Sunday, March 16, 2008

Burning Hydrogen

All stars, including our Sun, begin their lives burning Hydrogen. For stars the mass of our sun or less, the process of burning is the proton-proton chain. Two Hydrogen atoms fuse to form a deuterium atom. This is the longest step because it takes a while for a proton to release energy and become a neutron. Then another Hydrogen atom fuses in forming Helium 3, a light isotope. Then this atom fuses with another He3 atom and releases two protons to become Helium 4, the regular isotope. This process takes over 10^9 years to complete (over a billion years), and that's why the sun is still shining.

The most common production of Helium in stars heavier than our sun is done in a cycle called the Carbon-Nitrogen-Oxygen Cycle (CNO cycle for short). The most common CNO cycle begins with a Carbon 12 atom (this atom is given because today's stars have a small metallic content). Then a Hydrogen atom fuses in, creating Nitrogen 13. Then as a positron departs a C13 is left. Then another Hydrogen fuses in creating N14. Then another H creating Oxygen 15. Then another positron leaves forming N15 (note that in all the steps metioned so far about the CNO cycle energy is released). Then, as a last Hydrogen atom fuses in, a Helium 4 atom is ejected leaving a C12 atom to restart the process again. A star like our sun burns its Hydrogen in 10 billion years, while more massive stars only burn it for less than 10 million years.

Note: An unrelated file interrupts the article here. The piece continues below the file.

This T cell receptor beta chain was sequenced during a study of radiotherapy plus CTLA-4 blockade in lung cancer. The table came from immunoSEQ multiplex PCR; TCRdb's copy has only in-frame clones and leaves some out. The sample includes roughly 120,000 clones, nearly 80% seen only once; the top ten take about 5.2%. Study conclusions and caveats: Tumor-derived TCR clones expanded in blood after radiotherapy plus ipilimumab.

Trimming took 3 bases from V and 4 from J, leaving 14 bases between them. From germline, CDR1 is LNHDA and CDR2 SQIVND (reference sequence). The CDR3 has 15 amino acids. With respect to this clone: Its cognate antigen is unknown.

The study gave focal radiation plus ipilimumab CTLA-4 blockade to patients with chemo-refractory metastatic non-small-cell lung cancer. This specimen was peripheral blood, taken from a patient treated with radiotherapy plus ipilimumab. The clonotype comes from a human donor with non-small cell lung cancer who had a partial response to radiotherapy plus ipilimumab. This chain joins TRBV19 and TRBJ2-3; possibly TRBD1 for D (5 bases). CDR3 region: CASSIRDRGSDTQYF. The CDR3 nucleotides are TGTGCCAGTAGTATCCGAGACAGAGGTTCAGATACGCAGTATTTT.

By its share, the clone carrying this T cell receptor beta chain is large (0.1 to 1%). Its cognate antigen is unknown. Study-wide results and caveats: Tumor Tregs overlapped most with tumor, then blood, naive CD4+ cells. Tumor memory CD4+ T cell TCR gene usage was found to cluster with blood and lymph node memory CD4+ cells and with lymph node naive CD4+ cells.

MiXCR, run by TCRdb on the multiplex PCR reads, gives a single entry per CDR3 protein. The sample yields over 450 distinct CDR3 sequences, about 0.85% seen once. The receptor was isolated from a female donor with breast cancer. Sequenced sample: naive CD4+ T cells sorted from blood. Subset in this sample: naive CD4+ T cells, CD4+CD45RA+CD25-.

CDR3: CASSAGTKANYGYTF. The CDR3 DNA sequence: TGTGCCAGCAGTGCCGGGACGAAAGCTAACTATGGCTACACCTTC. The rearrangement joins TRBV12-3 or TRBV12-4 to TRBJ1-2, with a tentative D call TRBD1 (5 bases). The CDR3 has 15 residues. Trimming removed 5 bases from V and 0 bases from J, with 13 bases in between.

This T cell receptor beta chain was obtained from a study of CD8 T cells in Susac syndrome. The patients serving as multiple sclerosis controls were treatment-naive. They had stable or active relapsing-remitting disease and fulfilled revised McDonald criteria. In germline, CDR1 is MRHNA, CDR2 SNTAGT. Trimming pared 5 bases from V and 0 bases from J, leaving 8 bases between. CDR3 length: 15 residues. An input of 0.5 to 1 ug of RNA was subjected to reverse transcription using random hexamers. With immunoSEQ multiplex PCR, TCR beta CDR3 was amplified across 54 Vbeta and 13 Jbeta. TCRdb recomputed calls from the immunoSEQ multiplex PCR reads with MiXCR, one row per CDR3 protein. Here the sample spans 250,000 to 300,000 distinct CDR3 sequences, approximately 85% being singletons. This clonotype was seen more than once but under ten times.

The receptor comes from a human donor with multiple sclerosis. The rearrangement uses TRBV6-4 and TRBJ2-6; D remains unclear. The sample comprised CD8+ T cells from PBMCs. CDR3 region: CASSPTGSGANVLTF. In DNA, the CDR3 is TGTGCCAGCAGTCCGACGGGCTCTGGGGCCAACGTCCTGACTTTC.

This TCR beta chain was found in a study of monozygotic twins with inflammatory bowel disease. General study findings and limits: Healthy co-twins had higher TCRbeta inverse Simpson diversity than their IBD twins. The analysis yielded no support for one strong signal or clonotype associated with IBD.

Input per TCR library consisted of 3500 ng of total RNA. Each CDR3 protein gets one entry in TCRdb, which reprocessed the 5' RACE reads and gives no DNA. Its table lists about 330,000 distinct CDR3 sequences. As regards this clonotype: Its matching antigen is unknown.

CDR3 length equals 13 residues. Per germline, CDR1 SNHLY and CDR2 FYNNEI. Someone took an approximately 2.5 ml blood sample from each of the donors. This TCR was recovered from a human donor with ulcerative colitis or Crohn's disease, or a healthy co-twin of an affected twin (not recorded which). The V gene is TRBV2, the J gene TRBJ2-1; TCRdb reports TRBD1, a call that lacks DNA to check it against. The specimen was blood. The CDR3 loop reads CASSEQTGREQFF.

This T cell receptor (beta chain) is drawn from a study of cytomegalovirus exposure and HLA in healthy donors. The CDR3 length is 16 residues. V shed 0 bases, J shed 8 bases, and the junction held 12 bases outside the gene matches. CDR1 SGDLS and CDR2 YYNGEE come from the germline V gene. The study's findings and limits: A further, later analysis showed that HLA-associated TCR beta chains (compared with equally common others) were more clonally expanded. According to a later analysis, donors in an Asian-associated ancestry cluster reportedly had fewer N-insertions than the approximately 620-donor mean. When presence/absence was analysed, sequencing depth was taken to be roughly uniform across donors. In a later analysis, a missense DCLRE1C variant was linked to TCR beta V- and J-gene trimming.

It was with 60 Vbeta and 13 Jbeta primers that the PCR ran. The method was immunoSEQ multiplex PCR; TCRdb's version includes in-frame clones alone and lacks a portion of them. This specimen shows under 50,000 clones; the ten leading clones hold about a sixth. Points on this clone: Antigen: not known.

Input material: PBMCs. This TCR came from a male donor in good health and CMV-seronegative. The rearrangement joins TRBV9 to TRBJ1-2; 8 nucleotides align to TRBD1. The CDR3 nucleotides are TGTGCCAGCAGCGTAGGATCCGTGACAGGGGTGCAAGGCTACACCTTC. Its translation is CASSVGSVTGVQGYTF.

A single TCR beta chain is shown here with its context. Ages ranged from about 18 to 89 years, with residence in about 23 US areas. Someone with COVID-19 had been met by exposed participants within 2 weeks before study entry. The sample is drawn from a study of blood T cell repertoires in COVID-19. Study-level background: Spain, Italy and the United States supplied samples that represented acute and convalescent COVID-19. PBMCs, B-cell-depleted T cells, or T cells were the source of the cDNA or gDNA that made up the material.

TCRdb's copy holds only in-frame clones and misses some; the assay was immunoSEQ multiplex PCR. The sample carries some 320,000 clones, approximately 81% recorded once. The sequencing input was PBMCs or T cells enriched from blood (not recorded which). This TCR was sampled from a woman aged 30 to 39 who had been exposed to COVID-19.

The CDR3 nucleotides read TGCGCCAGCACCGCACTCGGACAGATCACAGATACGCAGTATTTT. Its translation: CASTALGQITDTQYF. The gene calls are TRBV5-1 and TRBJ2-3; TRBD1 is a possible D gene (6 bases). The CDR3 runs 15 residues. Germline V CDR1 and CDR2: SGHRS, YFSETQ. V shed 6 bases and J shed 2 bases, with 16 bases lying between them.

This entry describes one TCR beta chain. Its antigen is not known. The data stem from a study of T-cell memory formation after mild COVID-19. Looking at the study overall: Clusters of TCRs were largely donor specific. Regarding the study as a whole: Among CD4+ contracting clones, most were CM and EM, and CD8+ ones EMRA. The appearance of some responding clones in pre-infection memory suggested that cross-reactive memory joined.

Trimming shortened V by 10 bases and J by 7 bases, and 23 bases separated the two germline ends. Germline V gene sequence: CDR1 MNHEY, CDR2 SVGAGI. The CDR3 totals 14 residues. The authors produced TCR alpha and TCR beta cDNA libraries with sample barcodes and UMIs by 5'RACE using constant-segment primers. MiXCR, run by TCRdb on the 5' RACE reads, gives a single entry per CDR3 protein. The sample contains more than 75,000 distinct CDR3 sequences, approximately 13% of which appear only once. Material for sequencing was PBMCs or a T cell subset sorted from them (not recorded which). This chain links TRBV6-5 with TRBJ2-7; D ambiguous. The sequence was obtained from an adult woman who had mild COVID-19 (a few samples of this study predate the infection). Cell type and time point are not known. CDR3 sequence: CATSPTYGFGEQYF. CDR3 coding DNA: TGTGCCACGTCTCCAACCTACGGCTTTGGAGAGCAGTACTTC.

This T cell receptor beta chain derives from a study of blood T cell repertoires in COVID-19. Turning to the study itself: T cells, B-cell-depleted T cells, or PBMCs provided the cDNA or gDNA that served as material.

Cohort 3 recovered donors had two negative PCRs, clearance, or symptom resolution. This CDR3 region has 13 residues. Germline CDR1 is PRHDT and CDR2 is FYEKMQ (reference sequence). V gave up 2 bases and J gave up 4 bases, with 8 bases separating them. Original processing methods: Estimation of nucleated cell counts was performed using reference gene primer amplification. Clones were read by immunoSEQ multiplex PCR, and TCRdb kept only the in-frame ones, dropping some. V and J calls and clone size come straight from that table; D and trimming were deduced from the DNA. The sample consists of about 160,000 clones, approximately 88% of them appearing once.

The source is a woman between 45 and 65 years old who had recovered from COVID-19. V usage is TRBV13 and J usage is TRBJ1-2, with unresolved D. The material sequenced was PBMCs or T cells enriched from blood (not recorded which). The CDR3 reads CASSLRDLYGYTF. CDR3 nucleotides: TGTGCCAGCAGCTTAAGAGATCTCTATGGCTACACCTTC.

Anonymous said...

How does a proton loose energy and become a neutron. Cannot a neutron decay and form into a proton?

Louis said...

In the proton-proton chain, energy comes in from the pressure and temperature in the Sun's core and fuses two protons (a.k.a. Hydrogen Nuclei). The extra energy becomes mass and turns one of the protons into a neutron. The proton loses its charge by the emission of a positron (or an anti-electron). Also, by a similar process (although not requiring any energy), a neutron emits a regular electron to become a proton.